Mayor Eric Adams has announced a policy that amounts to the mass internment of mentally ill people in New York. Clarifying openly that they need not pose a threat to anyone’s safety, Adams has decreed that hundreds or even thousands of people with disabilities will be collected from the street, taken into official custody, and force into mental hospitals against their will. Freedom for severely mentally ill people is now a nonentity in New York City.

Adams’s brutal authoritarianism has come as a shock to metal health advocates in New York City and across the country. In response, there has been an outpouring of justified anger at the mayor for his callous treatment of New York’s most vulnerable, and least popular, city residents. The outrage towards neo-confinement is fully warranted. But, for all that it’s an anomaly relative to recent policy, New York’s reinstatement of coerced hospitalization comports with a long history of malignant control.

Mentally ill people have never had their bodily autonomy respected in this country. Before the 1850s, the mentally ill tended simply to be banished, locked in cellars. After Dorothea Dix attempted to bring their suffering to light, a vast system of asylums opened across the country. Though Dix and her fellow reformers envisioned the asylums as a humane solution, the institutions quickly became hellacious dungeons, in which a peak number of 400,000 Americans would be essentially incarcerated by the mid-twentieth century. America typically punishes disfavored groups rather than attend to their hardships, so after the asylum/snakepits were finally closed, Ronald Reagan decimated the mental health budget, and the mentally ill were abandoned.

Now, despite a potent surge in welfare spending brought along by the Biden agenda, America is once again cracking down on mentally ill people’s freedoms. We could have funded the social services that mentally ill people need to live free, but it is hardly a surprise that a country obsessed with controlling marginalized bodies would force people into institutions instead. (To her credit, New York Governor Kathy Hochul has proposed a large increase in mental-health funding, but Adams has not budged from his plans to institutionalize people.)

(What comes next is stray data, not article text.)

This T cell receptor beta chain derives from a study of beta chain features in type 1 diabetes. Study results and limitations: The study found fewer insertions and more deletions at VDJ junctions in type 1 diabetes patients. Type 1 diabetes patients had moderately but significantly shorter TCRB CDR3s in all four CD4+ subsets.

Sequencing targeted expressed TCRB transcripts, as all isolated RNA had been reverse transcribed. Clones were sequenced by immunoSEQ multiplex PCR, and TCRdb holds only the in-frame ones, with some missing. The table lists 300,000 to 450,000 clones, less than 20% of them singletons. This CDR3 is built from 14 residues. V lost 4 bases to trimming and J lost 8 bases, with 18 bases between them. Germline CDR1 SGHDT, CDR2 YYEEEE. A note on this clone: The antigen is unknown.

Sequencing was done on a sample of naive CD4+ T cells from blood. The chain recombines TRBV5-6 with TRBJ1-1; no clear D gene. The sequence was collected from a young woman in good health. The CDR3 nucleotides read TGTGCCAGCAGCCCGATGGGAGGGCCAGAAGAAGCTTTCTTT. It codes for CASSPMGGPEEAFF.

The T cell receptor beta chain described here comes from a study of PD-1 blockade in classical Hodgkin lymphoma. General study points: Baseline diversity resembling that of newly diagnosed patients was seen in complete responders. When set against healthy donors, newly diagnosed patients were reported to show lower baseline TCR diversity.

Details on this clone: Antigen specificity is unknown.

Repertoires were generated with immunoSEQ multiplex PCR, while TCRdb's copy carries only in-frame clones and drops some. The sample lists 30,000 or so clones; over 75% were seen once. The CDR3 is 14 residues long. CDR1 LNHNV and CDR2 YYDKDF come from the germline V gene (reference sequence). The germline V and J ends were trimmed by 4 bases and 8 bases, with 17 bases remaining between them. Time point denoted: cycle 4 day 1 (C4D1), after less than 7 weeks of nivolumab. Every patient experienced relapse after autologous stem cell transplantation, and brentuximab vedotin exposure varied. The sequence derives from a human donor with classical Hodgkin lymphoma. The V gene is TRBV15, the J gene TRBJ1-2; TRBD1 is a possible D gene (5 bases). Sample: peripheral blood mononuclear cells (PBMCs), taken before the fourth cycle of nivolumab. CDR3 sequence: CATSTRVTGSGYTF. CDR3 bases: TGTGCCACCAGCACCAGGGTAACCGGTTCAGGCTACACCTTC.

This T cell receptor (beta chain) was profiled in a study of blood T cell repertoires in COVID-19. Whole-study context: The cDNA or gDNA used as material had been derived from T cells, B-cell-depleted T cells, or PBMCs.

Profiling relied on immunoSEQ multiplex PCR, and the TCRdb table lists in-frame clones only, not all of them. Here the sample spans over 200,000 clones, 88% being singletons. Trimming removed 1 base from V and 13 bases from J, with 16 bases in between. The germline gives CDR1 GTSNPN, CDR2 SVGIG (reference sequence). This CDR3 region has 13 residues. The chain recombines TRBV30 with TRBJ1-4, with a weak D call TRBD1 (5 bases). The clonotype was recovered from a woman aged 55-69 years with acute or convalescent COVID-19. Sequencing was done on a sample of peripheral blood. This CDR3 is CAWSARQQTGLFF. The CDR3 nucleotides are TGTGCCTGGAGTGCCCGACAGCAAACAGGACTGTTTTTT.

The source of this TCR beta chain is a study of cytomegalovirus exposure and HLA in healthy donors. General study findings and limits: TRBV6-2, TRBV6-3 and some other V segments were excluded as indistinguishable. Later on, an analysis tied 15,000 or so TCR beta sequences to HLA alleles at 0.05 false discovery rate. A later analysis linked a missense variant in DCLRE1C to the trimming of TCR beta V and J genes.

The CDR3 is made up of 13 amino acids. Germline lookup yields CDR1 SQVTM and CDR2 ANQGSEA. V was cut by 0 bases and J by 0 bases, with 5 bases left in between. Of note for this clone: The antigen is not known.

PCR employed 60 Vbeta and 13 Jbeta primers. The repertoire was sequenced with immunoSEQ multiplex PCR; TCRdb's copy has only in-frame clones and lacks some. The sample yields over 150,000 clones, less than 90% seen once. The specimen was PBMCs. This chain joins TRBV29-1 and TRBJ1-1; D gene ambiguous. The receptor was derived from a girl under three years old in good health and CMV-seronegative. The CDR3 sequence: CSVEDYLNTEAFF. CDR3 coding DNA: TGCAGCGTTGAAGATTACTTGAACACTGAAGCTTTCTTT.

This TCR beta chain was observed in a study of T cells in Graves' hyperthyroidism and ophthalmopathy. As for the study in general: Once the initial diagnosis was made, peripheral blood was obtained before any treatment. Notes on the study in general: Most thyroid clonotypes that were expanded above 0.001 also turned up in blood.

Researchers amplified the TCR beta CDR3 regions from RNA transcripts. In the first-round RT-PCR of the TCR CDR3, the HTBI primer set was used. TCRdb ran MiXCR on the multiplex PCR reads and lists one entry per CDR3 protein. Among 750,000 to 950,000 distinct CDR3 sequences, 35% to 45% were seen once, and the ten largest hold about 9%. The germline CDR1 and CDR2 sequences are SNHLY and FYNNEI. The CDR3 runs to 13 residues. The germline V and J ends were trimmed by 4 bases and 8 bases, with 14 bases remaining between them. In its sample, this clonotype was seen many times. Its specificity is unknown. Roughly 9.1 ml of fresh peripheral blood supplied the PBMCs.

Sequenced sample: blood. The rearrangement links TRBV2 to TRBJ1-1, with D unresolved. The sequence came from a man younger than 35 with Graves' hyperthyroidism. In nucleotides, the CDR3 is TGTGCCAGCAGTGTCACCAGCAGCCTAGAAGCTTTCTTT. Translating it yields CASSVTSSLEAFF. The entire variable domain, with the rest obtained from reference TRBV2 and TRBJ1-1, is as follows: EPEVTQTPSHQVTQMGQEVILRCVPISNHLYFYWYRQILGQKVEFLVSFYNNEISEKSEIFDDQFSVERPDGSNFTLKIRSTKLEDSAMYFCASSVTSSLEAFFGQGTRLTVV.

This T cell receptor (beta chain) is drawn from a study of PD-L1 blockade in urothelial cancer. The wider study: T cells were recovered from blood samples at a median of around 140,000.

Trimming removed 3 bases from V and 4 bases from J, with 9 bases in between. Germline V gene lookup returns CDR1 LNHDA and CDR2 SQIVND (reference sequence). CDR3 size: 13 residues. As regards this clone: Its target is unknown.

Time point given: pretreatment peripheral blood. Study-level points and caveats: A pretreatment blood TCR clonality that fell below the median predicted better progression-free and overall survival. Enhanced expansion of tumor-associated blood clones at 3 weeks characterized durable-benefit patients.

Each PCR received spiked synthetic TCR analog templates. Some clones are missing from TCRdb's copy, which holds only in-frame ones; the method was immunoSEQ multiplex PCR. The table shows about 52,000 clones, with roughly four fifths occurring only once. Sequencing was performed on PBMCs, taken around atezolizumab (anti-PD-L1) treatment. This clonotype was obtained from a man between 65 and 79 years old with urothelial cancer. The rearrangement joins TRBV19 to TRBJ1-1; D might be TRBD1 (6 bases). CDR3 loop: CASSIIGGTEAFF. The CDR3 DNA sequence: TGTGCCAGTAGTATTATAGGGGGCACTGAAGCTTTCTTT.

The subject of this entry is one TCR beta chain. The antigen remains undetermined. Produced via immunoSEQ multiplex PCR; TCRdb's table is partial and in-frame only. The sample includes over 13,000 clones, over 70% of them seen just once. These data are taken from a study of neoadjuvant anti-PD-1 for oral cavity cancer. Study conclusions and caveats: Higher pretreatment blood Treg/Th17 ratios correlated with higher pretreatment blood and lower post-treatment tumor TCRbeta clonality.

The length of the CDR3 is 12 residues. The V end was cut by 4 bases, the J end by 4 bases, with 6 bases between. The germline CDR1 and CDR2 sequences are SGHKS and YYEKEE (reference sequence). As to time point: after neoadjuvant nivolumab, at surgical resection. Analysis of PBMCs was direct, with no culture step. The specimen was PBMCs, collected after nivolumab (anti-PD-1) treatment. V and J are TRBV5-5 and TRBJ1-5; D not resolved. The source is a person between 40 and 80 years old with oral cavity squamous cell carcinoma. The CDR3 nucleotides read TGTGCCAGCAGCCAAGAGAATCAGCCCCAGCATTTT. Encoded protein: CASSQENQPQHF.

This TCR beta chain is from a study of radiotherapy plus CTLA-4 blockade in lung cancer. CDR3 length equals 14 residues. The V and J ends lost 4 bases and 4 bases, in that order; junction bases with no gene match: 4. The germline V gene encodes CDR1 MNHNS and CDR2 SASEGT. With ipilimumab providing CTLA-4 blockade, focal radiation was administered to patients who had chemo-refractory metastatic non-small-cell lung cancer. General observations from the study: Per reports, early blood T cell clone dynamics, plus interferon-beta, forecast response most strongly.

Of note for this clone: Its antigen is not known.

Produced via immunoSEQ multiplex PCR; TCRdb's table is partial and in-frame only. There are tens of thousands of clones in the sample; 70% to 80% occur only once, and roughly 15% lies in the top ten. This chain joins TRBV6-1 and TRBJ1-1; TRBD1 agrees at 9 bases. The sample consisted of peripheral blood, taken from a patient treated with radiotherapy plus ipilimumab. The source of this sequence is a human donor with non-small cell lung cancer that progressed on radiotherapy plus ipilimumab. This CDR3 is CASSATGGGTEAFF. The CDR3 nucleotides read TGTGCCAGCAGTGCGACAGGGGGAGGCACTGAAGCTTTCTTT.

This is a classic form of systemic oppression, which one theorist of mental-health history, Michele Foucault, called biopolitics. Why is biopolitical control aimed at the oft-sad lives of the mentally ill? Though policy often instructs the culture, in this case system oppression is downstream from cultural contempt. The mentally ill have been reviled in Western culture for almost 2,000 years. From the time 4th-century missionaries asserted that mentally ill people were subject to damnation, non-mentally ill Westerners have regarded people with mental illness as a tainted and dangerous race. This demonization continues in the media today, with TV shows such as Steve Carrell’s The Patient portraying mentally ill people as psychopathic killers. Most politicians form their impressions of mentally ill people based upon the centuries-old prejudices and contemporary mental-health minstrel shows that suffuse our culture. From these muddied waters comes a disposition towards oppression.

The mental health lobby, heroic though it is, holds roughly as much purchase in governing circles as the anti-poverty lobby–meaning, none. Continuing a bitter tale that has unfolded for nearly two millennia, our country’s politicians seem hellbent on shunning mentally ill people from a society that ought to belong to everyone no matter their brain chemistry.


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